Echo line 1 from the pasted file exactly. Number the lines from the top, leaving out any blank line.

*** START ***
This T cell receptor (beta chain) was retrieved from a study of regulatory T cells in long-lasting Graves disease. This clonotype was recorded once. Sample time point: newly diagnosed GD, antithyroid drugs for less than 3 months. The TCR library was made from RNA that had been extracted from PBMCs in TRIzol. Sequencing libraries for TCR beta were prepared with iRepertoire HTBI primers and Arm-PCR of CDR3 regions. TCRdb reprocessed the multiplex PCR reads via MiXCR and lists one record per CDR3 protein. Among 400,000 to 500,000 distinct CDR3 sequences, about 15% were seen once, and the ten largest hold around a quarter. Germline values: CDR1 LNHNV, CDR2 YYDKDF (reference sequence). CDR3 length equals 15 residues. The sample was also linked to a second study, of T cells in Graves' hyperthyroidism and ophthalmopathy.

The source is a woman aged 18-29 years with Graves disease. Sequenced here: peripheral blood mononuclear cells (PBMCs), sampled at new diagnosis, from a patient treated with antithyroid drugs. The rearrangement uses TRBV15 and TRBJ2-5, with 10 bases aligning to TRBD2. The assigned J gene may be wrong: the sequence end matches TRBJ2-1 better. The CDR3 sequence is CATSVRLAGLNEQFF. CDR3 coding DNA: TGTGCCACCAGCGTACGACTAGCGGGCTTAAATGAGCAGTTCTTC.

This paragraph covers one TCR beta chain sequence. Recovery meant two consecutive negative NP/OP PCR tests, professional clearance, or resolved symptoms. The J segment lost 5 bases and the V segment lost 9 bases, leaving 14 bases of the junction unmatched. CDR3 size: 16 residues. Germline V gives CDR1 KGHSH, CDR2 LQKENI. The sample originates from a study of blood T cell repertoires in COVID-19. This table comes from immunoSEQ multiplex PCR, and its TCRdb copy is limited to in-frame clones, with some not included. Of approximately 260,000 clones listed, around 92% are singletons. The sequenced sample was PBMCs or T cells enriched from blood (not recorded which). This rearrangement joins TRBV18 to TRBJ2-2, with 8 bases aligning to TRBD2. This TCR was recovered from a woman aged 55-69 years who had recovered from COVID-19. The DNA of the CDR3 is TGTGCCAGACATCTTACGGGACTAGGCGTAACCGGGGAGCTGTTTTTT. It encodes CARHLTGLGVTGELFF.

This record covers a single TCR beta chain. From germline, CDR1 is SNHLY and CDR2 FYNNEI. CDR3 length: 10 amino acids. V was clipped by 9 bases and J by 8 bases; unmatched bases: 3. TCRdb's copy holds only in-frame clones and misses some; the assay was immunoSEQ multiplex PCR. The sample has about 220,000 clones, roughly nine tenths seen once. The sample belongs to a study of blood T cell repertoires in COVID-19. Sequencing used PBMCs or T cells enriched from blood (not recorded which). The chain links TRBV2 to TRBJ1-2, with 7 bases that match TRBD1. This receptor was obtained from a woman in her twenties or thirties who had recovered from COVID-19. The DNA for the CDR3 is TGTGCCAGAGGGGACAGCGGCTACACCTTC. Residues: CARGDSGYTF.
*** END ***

This T cell receptor (beta chain) was retrieved from a study of regulatory T cells in long-lasting Graves disease. This clonotype was recorded once. Sample time point: newly diagnosed GD, antithyroid drugs for less than 3 months. The TCR library was made from RNA that had been extracted from PBMCs in TRIzol. Sequencing libraries for TCR beta were prepared with iRepertoire HTBI primers and Arm-PCR of CDR3 regions. TCRdb reprocessed the multiplex PCR reads via MiXCR and lists one record per CDR3 protein. Among 400,000 to 500,000 distinct CDR3 sequences, about 15% were seen once, and the ten largest hold around a quarter. Germline values: CDR1 LNHNV, CDR2 YYDKDF (reference sequence). CDR3 length equals 15 residues. The sample was also linked to a second study, of T cells in Graves' hyperthyroidism and ophthalmopathy.